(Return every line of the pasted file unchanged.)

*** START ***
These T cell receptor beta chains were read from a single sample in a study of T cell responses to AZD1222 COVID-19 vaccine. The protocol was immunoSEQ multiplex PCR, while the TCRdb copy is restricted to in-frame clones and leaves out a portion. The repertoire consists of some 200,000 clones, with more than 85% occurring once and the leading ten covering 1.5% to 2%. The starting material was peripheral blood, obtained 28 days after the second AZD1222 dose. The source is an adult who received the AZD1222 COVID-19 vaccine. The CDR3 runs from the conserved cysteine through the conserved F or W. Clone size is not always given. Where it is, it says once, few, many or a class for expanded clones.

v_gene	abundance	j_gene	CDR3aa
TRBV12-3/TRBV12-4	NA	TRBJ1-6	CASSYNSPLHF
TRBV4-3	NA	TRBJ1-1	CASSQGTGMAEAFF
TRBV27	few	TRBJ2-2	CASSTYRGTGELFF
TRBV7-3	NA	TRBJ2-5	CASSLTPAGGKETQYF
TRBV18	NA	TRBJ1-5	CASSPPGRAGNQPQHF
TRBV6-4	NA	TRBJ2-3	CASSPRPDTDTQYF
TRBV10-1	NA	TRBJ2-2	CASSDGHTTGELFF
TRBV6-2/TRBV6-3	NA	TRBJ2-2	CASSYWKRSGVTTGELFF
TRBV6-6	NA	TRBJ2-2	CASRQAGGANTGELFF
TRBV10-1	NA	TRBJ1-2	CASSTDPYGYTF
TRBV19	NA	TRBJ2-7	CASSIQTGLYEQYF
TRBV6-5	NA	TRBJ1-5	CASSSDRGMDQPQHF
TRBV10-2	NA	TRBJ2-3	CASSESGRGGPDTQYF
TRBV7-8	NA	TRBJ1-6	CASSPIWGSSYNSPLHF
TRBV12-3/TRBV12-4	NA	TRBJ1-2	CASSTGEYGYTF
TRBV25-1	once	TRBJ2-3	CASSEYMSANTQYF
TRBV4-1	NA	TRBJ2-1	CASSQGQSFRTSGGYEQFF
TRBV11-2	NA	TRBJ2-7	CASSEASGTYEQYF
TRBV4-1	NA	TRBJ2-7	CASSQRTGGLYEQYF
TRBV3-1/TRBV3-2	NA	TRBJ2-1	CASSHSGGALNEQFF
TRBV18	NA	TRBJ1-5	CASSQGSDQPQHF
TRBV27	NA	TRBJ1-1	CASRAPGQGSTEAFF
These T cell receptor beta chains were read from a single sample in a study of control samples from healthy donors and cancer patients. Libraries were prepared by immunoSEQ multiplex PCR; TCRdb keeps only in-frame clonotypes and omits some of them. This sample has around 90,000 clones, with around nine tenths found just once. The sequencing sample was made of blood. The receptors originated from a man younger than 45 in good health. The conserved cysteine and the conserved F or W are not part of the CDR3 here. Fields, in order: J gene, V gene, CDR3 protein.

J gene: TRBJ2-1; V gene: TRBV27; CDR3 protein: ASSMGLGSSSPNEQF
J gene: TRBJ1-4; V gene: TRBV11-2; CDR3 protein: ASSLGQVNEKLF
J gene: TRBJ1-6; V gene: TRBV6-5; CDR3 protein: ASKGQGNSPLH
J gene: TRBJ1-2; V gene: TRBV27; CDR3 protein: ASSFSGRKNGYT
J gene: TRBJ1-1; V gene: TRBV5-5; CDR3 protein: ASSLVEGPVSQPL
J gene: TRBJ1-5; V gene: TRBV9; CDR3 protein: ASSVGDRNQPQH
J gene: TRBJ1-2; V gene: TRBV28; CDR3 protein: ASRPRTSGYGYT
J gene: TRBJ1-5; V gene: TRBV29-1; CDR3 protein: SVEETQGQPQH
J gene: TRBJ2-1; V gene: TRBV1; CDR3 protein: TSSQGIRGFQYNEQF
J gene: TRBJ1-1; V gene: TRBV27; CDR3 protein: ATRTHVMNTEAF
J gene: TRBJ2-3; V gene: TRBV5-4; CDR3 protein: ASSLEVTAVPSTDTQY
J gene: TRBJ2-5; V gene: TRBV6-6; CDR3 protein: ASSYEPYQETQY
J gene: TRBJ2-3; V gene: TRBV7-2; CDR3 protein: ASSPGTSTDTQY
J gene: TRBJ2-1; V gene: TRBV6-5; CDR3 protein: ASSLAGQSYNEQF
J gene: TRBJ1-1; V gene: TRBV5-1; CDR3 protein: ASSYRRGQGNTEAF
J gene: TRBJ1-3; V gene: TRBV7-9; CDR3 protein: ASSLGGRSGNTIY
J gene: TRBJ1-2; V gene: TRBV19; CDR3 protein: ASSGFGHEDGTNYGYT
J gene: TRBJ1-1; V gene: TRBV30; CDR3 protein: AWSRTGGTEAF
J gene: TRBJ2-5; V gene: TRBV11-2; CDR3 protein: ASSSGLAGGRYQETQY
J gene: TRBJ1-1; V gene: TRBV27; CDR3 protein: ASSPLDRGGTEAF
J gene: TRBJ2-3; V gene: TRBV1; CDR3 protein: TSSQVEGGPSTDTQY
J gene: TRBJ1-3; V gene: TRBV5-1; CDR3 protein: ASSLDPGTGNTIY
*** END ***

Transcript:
These T cell receptor beta chains were read from a single sample in a study of T cell responses to AZD1222 COVID-19 vaccine. The protocol was immunoSEQ multiplex PCR, while the TCRdb copy is restricted to in-frame clones and leaves out a portion. The repertoire consists of some 200,000 clones, with more than 85% occurring once and the leading ten covering 1.5% to 2%. The starting material was peripheral blood, obtained 28 days after the second AZD1222 dose. The source is an adult who received the AZD1222 COVID-19 vaccine. The CDR3 runs from the conserved cysteine through the conserved F or W. Clone size is not always given. Where it is, it says once, few, many or a class for expanded clones.

v_gene	abundance	j_gene	CDR3aa
TRBV12-3/TRBV12-4	NA	TRBJ1-6	CASSYNSPLHF
TRBV4-3	NA	TRBJ1-1	CASSQGTGMAEAFF
TRBV27	few	TRBJ2-2	CASSTYRGTGELFF
TRBV7-3	NA	TRBJ2-5	CASSLTPAGGKETQYF
TRBV18	NA	TRBJ1-5	CASSPPGRAGNQPQHF
TRBV6-4	NA	TRBJ2-3	CASSPRPDTDTQYF
TRBV10-1	NA	TRBJ2-2	CASSDGHTTGELFF
TRBV6-2/TRBV6-3	NA	TRBJ2-2	CASSYWKRSGVTTGELFF
TRBV6-6	NA	TRBJ2-2	CASRQAGGANTGELFF
TRBV10-1	NA	TRBJ1-2	CASSTDPYGYTF
TRBV19	NA	TRBJ2-7	CASSIQTGLYEQYF
TRBV6-5	NA	TRBJ1-5	CASSSDRGMDQPQHF
TRBV10-2	NA	TRBJ2-3	CASSESGRGGPDTQYF
TRBV7-8	NA	TRBJ1-6	CASSPIWGSSYNSPLHF
TRBV12-3/TRBV12-4	NA	TRBJ1-2	CASSTGEYGYTF
TRBV25-1	once	TRBJ2-3	CASSEYMSANTQYF
TRBV4-1	NA	TRBJ2-1	CASSQGQSFRTSGGYEQFF
TRBV11-2	NA	TRBJ2-7	CASSEASGTYEQYF
TRBV4-1	NA	TRBJ2-7	CASSQRTGGLYEQYF
TRBV3-1/TRBV3-2	NA	TRBJ2-1	CASSHSGGALNEQFF
TRBV18	NA	TRBJ1-5	CASSQGSDQPQHF
TRBV27	NA	TRBJ1-1	CASRAPGQGSTEAFF
These T cell receptor beta chains were read from a single sample in a study of control samples from healthy donors and cancer patients. Libraries were prepared by immunoSEQ multiplex PCR; TCRdb keeps only in-frame clonotypes and omits some of them. This sample has around 90,000 clones, with around nine tenths found just once. The sequencing sample was made of blood. The receptors originated from a man younger than 45 in good health. The conserved cysteine and the conserved F or W are not part of the CDR3 here. Fields, in order: J gene, V gene, CDR3 protein.

J gene: TRBJ2-1; V gene: TRBV27; CDR3 protein: ASSMGLGSSSPNEQF
J gene: TRBJ1-4; V gene: TRBV11-2; CDR3 protein: ASSLGQVNEKLF
J gene: TRBJ1-6; V gene: TRBV6-5; CDR3 protein: ASKGQGNSPLH
J gene: TRBJ1-2; V gene: TRBV27; CDR3 protein: ASSFSGRKNGYT
J gene: TRBJ1-1; V gene: TRBV5-5; CDR3 protein: ASSLVEGPVSQPL
J gene: TRBJ1-5; V gene: TRBV9; CDR3 protein: ASSVGDRNQPQH
J gene: TRBJ1-2; V gene: TRBV28; CDR3 protein: ASRPRTSGYGYT
J gene: TRBJ1-5; V gene: TRBV29-1; CDR3 protein: SVEETQGQPQH
J gene: TRBJ2-1; V gene: TRBV1; CDR3 protein: TSSQGIRGFQYNEQF
J gene: TRBJ1-1; V gene: TRBV27; CDR3 protein: ATRTHVMNTEAF
J gene: TRBJ2-3; V gene: TRBV5-4; CDR3 protein: ASSLEVTAVPSTDTQY
J gene: TRBJ2-5; V gene: TRBV6-6; CDR3 protein: ASSYEPYQETQY
J gene: TRBJ2-3; V gene: TRBV7-2; CDR3 protein: ASSPGTSTDTQY
J gene: TRBJ2-1; V gene: TRBV6-5; CDR3 protein: ASSLAGQSYNEQF
J gene: TRBJ1-1; V gene: TRBV5-1; CDR3 protein: ASSYRRGQGNTEAF
J gene: TRBJ1-3; V gene: TRBV7-9; CDR3 protein: ASSLGGRSGNTIY
J gene: TRBJ1-2; V gene: TRBV19; CDR3 protein: ASSGFGHEDGTNYGYT
J gene: TRBJ1-1; V gene: TRBV30; CDR3 protein: AWSRTGGTEAF
J gene: TRBJ2-5; V gene: TRBV11-2; CDR3 protein: ASSSGLAGGRYQETQY
J gene: TRBJ1-1; V gene: TRBV27; CDR3 protein: ASSPLDRGGTEAF
J gene: TRBJ2-3; V gene: TRBV1; CDR3 protein: TSSQVEGGPSTDTQY
J gene: TRBJ1-3; V gene: TRBV5-1; CDR3 protein: ASSLDPGTGNTIY